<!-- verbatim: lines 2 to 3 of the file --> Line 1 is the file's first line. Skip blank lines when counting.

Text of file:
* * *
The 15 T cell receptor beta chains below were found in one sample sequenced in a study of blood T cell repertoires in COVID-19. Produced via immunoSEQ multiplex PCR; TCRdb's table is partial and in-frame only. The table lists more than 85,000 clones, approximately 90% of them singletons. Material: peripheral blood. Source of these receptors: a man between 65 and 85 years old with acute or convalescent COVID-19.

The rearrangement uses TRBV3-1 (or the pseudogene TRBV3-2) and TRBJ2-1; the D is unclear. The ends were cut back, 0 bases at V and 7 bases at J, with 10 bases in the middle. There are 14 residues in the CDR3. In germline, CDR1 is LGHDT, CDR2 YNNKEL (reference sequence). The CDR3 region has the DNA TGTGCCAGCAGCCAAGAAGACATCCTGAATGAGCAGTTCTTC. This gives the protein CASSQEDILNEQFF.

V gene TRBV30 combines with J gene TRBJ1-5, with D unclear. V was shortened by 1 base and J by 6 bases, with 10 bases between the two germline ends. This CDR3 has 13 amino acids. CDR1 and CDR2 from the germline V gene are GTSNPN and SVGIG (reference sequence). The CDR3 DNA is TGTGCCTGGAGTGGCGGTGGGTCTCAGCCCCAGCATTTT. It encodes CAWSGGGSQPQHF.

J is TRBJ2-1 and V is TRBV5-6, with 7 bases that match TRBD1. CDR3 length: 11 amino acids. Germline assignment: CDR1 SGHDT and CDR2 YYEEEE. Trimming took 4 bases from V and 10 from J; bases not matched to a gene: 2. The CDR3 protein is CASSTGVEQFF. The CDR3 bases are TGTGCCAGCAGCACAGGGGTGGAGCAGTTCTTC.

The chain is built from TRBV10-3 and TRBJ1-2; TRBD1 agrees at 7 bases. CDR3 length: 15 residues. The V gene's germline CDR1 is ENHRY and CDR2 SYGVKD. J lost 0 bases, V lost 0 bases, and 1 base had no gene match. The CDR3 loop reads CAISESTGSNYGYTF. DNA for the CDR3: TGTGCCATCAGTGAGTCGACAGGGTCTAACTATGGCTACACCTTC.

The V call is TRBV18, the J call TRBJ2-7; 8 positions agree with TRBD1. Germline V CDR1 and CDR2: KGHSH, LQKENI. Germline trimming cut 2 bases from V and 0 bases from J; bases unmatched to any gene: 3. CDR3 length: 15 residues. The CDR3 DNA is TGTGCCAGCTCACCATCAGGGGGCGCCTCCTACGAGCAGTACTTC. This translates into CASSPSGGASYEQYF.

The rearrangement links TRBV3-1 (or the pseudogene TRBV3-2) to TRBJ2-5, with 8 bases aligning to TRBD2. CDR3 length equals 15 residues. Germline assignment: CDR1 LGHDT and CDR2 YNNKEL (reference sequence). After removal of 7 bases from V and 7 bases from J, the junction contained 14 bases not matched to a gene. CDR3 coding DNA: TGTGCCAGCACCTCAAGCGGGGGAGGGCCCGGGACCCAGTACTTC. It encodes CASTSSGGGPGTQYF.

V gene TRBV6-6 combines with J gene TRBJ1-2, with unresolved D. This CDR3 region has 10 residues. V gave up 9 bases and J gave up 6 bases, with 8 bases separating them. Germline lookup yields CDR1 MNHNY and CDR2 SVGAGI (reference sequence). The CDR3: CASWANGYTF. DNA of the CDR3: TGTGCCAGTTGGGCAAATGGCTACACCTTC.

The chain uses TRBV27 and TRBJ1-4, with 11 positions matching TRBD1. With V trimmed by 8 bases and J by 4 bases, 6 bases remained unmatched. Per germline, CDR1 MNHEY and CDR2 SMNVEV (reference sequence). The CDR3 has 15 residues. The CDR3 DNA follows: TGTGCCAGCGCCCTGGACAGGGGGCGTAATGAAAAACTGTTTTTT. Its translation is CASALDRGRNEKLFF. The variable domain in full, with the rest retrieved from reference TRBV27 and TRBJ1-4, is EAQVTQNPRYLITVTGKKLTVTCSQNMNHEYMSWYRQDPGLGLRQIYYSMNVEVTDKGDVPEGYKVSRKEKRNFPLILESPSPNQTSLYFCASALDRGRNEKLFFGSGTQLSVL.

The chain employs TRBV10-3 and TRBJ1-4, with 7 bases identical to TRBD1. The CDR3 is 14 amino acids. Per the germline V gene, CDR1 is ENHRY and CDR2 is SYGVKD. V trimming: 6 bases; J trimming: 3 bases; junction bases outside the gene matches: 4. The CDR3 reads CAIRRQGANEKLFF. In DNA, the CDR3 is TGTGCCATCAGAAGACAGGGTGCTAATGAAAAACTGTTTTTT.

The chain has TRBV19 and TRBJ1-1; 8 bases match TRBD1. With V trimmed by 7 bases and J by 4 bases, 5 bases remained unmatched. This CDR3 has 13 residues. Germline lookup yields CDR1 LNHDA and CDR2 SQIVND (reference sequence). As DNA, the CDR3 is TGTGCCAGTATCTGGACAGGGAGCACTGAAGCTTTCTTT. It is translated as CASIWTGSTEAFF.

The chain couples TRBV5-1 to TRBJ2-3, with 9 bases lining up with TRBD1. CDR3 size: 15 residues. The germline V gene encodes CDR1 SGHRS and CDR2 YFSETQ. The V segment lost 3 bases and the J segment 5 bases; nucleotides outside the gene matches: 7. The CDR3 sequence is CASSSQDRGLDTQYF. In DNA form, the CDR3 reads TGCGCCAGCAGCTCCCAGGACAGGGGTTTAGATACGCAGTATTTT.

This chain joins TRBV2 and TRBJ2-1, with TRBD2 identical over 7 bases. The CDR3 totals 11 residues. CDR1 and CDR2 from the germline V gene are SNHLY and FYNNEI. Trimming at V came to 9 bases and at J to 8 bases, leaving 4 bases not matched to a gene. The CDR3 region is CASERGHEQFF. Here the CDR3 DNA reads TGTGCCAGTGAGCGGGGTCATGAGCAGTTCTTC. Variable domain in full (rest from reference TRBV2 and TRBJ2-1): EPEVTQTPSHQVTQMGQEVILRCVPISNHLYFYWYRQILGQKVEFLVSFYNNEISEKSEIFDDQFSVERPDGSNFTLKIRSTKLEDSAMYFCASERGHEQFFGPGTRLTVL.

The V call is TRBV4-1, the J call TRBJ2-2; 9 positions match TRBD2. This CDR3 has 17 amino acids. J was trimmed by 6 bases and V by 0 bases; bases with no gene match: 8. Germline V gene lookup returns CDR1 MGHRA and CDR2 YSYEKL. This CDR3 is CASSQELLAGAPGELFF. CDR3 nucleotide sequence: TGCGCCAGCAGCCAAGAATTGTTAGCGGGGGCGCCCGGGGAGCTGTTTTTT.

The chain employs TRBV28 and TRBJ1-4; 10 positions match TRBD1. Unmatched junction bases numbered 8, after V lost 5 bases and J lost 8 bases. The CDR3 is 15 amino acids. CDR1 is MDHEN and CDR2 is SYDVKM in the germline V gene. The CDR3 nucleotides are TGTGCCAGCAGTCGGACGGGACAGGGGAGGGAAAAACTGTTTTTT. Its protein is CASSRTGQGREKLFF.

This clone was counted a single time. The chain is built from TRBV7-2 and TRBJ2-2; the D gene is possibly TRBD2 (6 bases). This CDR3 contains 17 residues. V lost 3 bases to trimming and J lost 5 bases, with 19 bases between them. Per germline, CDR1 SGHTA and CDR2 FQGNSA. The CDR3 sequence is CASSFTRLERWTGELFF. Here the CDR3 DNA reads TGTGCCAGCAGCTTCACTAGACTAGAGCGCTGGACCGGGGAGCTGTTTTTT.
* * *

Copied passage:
The rearrangement uses TRBV3-1 (or the pseudogene TRBV3-2) and TRBJ2-1; the D is unclear. The ends were cut back, 0 bases at V and 7 bases at J, with 10 bases in the middle. There are 14 residues in the CDR3. In germline, CDR1 is LGHDT, CDR2 YNNKEL (reference sequence). The CDR3 region has the DNA TGTGCCAGCAGCCAAGAAGACATCCTGAATGAGCAGTTCTTC. This gives the protein CASSQEDILNEQFF.

V gene TRBV30 combines with J gene TRBJ1-5, with D unclear. V was shortened by 1 base and J by 6 bases, with 10 bases between the two germline ends. This CDR3 has 13 amino acids. CDR1 and CDR2 from the germline V gene are GTSNPN and SVGIG (reference sequence). The CDR3 DNA is TGTGCCTGGAGTGGCGGTGGGTCTCAGCCCCAGCATTTT. It encodes CAWSGGGSQPQHF.